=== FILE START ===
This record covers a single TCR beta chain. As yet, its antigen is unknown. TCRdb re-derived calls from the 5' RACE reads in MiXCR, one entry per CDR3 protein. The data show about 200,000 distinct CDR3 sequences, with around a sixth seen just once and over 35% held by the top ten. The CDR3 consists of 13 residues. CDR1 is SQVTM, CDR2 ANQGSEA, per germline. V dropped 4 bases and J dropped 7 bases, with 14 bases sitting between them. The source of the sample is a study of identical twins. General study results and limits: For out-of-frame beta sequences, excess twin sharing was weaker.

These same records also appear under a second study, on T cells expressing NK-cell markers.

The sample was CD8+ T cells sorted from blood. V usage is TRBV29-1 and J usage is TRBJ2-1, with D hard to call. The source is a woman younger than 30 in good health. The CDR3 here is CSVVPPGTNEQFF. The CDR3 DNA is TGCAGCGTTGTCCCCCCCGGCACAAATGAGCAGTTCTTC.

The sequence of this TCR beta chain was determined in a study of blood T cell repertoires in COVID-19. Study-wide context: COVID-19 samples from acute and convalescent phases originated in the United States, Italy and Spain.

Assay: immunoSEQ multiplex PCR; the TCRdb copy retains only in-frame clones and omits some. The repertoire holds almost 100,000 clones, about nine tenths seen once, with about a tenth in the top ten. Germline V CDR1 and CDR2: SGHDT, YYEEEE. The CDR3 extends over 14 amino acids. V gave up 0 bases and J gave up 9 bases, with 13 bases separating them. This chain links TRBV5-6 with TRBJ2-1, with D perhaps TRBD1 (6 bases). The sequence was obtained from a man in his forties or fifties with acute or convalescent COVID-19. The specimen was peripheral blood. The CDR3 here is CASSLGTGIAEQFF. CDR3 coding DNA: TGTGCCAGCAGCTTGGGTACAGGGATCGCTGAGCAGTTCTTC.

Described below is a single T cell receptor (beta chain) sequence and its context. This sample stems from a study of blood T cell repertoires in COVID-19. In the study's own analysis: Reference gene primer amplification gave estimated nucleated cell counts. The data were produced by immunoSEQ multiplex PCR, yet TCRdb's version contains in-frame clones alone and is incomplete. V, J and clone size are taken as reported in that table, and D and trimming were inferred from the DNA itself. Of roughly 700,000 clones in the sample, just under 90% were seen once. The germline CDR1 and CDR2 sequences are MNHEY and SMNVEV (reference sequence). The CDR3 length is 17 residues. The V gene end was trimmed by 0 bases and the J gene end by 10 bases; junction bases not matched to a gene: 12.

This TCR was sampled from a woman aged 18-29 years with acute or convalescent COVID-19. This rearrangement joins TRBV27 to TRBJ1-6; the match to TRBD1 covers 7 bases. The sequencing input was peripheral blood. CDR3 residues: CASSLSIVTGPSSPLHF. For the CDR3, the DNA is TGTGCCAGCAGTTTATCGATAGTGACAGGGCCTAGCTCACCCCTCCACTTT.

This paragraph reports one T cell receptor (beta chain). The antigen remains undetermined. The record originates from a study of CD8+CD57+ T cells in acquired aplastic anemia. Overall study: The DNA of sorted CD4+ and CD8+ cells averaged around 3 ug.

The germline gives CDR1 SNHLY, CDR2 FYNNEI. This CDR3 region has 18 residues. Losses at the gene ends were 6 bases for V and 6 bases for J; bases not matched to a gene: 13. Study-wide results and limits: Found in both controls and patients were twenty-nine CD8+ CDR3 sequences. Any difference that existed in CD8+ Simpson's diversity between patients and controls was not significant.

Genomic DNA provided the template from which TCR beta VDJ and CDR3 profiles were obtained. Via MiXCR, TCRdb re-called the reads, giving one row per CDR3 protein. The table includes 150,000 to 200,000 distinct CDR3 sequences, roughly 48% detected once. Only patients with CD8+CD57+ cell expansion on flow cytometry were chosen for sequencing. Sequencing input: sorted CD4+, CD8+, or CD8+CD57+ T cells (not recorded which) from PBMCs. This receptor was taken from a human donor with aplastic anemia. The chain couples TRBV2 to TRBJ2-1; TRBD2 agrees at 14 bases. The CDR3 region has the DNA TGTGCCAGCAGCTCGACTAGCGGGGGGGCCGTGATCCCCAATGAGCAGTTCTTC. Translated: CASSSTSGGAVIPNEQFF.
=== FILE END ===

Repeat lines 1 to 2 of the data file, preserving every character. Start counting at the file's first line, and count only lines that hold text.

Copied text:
This record covers a single TCR beta chain. As yet, its antigen is unknown. TCRdb re-derived calls from the 5' RACE reads in MiXCR, one entry per CDR3 protein. The data show about 200,000 distinct CDR3 sequences, with around a sixth seen just once and over 35% held by the top ten. The CDR3 consists of 13 residues. CDR1 is SQVTM, CDR2 ANQGSEA, per germline. V dropped 4 bases and J dropped 7 bases, with 14 bases sitting between them. The source of the sample is a study of identical twins. General study results and limits: For out-of-frame beta sequences, excess twin sharing was weaker.

These same records also appear under a second study, on T cells expressing NK-cell markers.